And usually what's behind it is that there's a decision I have to make that I'm not making. I'm I'm being indecisive and all of our power, at least in my opinion, is, comes from making decisions, comes from owning what we, what we're thinking and then making a choice and making choices out of that. So yeah, so for, so for me, I that's, what I had to do is I had to sit down and I had to say, I'm having the feeling of being pulled all over the place and what is it that I want and what is it that I'm believing that's driving me?
You know, if it's the sense of I have to do this, or if I don't do this things, won't be well or you know, just kind of getting a, getting a sense of my mental terrain helps me a lot to bring clarity, to, to feel more empowered about the choices I'm making.
Kristin : So at this point, you say. I want to spend more time with my kids, but luckily you're also a writer and luckily you also have a great voice and all of that play the guitar. So it starts to become more about the music.
Lora: Yes. So I, at that time I took two, I took a pause and I had two thoughts. I had wanted to go back to school for counseling. I had wanted to either get my MFA or go back to school for counseling. So I was finding myself in, in a lot of different situations where I was holding people's stories. And I talked a little bit about that as a makeup artist, that, and I think here people are the same thing.
You sit in a chair, you know, and there's just very few places in life where we have where we're drawn out as people. You know, drawn out into ourselves where there's a space held for us to tell our stories and to pause and get a sense of who we are. And so I was finding that I was doing a lot of holding, a lot of holding of people's stories.
And so I thought maybe I wanted to go back and do a master's in counseling or something like that. And, and also I wanted to do music, but I was scared of it. So I had all this fear and all of the shame and all of this, just terror around music. So it was operating in the background, is this Again, not I wasn't making a decision and did not make a decision about music.
It was just this passive experience that was happening to me all the time. It's like music and like sh you're impractical.
Kristin : Yes.
Lora: You need to stay on the shelf and be quiet. This is not going to work. So let's take another practical route. What I did was I, I did this I began doing work in narrative trauma care or story work and went out and did a program out in Seattle at the Seattle School of Psychology and Theology.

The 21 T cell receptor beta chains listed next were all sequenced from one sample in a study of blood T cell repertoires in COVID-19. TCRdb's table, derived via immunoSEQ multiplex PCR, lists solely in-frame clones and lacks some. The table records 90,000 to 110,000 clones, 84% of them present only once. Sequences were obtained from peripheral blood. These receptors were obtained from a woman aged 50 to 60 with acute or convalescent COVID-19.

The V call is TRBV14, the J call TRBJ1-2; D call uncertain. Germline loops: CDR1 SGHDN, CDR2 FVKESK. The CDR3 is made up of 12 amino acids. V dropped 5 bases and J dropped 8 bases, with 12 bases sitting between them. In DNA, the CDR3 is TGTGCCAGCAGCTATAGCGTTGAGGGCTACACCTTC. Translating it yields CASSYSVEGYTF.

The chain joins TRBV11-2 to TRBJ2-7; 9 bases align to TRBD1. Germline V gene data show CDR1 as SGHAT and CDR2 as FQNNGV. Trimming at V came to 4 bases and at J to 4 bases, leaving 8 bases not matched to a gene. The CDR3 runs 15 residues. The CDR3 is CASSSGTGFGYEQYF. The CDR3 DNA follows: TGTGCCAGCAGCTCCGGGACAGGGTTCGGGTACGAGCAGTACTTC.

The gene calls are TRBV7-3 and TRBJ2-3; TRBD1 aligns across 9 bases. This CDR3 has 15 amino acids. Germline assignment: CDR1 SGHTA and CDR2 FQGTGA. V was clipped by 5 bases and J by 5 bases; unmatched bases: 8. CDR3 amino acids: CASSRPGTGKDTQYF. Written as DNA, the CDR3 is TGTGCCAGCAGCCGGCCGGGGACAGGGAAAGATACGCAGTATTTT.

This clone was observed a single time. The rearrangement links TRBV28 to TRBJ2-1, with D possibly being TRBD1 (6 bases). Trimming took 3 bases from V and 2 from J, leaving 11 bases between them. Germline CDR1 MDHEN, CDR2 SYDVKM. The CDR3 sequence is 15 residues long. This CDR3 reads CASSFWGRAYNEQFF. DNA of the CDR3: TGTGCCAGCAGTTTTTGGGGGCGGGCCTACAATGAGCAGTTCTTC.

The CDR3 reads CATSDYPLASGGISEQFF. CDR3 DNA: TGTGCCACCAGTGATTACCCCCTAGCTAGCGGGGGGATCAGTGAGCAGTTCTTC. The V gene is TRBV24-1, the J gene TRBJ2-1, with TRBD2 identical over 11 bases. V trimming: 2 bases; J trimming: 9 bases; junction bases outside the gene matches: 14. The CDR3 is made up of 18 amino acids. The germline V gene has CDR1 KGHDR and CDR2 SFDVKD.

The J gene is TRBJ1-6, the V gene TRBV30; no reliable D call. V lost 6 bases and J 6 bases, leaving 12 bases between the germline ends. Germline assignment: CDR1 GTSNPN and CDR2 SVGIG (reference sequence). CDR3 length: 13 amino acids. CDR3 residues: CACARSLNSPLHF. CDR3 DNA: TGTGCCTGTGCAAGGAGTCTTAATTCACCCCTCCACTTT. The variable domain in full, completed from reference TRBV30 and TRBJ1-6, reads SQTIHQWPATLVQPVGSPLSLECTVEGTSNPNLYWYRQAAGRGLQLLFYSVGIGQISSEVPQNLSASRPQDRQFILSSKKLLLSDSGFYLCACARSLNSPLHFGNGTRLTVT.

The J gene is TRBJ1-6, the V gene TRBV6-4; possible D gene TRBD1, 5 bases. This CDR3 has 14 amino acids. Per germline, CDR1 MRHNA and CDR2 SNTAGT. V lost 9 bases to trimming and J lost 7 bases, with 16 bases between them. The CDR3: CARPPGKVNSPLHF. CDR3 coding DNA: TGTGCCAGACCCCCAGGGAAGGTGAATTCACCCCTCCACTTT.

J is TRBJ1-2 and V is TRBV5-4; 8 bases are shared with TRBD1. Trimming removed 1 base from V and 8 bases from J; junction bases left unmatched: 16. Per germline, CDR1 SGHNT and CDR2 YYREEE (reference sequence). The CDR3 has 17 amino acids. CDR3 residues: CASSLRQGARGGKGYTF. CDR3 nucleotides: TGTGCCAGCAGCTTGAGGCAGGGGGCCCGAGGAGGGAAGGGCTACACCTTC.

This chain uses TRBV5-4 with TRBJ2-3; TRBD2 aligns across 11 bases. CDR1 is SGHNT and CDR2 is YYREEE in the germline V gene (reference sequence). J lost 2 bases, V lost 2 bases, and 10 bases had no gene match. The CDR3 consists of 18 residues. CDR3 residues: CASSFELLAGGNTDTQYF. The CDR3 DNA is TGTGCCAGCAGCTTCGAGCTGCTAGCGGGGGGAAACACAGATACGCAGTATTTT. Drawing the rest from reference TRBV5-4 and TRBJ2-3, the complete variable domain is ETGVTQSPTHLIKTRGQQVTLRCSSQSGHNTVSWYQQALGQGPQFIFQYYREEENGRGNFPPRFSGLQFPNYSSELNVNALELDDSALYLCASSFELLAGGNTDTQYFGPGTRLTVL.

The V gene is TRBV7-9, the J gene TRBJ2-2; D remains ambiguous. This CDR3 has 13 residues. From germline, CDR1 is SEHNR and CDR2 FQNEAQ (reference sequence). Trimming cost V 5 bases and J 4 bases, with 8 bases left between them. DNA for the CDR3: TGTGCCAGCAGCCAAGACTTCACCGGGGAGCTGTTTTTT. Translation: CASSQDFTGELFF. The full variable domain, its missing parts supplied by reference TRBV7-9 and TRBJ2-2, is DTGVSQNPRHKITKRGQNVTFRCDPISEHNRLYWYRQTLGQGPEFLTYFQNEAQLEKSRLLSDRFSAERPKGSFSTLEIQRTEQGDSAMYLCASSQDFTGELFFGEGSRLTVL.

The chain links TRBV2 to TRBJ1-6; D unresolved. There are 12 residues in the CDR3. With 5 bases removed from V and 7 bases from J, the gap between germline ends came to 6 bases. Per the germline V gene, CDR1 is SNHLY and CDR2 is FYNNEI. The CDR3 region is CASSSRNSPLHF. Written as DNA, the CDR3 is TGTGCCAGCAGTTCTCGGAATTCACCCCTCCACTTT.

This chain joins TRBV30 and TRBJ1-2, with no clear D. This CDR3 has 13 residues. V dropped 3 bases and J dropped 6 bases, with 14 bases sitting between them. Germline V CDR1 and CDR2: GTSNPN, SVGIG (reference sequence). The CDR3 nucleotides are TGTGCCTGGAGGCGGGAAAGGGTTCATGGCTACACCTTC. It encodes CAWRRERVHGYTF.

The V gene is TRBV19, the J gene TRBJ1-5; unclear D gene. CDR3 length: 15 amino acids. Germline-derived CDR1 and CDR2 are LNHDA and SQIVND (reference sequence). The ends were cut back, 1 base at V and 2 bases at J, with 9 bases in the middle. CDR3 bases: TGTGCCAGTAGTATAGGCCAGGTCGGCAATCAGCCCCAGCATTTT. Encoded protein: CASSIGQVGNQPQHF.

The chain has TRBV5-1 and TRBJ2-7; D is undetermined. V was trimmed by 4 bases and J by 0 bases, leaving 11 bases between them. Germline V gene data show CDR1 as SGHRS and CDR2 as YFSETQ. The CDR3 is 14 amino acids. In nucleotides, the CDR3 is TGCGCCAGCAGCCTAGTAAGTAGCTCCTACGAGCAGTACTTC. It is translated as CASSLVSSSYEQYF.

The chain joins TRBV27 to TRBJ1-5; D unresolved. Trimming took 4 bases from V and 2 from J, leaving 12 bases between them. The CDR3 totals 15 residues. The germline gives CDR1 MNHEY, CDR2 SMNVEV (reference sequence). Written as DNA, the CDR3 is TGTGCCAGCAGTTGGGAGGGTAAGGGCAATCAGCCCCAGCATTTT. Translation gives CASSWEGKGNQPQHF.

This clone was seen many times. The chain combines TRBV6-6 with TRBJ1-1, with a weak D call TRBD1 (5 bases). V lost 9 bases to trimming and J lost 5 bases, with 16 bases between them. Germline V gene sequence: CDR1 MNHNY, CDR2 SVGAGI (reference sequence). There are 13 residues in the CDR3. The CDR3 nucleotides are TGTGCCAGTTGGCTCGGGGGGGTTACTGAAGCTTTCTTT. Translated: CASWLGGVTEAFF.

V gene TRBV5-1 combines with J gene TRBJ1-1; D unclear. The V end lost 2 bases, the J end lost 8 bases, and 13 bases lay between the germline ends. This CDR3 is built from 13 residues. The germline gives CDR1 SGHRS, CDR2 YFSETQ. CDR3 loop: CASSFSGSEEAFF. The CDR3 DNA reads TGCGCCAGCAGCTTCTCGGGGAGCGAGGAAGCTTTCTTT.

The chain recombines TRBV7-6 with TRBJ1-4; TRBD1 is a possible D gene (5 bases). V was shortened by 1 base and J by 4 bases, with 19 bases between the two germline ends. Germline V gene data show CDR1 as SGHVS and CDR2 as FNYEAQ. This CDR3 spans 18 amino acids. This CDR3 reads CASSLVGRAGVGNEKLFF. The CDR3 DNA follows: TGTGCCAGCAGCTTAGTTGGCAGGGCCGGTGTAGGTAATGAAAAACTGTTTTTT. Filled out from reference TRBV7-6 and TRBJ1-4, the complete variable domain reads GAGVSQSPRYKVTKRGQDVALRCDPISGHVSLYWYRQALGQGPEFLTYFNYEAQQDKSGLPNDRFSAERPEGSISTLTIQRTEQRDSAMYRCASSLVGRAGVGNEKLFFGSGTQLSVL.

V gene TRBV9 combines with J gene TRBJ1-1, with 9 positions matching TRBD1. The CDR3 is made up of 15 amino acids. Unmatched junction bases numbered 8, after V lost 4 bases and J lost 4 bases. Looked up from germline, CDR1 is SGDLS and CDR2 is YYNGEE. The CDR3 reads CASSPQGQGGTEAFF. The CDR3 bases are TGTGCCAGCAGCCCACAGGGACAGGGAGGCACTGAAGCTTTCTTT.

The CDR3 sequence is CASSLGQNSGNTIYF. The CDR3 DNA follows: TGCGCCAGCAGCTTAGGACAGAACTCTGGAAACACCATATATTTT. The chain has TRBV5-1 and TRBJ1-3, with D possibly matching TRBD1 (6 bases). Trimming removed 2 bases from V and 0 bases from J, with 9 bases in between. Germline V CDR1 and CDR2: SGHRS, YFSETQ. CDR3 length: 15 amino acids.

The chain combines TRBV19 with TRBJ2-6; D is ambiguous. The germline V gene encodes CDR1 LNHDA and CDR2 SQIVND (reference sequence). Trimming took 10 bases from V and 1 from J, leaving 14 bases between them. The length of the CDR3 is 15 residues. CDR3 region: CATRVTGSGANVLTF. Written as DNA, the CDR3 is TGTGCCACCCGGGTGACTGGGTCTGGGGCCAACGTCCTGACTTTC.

They have an institute there called the Allender center and went out and did a certificate in narrative trauma care. And then. Loved that. I just thought it was absolutely beautiful. Began to do my own work on my own self, to own my own stories of trauma. And, and so from there did that, I did certificate two, did an externship and just began pressing into that work and began to work with other people to help coach them through their stories both past, and then how they want to move forward into the present.
And as I started doing that work, just music kept coming back to me. This is nagging me to death and it's you have to talk to me. This is something you've been doing since I could hold a tune. Since I was like 18 months old and could sing may ABCs and just loved it, loved it, loved it. But I was at war with my own desire.
And so as I was finally able to name some of those things for myself. I began to step into doing it with more intentionality. Making the choice, I guess you could say, let's take a look. It's taken a long time. I don't know if you feel the same way, but I think anytime I think for me, like when I talk to creative people, there is, there can be quite a bit of a bind around, around doing creative work sometimes depending on what your story is.
Kristin : I, I really relate to what you say about practicality because for me growing up in a large family and, you know, money was always up and down. We weren't always poor, but we certainly had many times that we did not have enough. With six kids and would I have been an actor straight out of high school, gone, you know, studied it or absolutely.
Did I feel like it was something I could do? No. Was it always in the back going hey hey hey like you said. Absolutely. And I think it's only when I felt more comfortable financially that I tried it. And even now it's just, it's one of those things, all, all creative fields are are a little bit risky. So I took the practical I'll be a designer because I know there are actual jobs. You could picture what a job was for a fashion designer.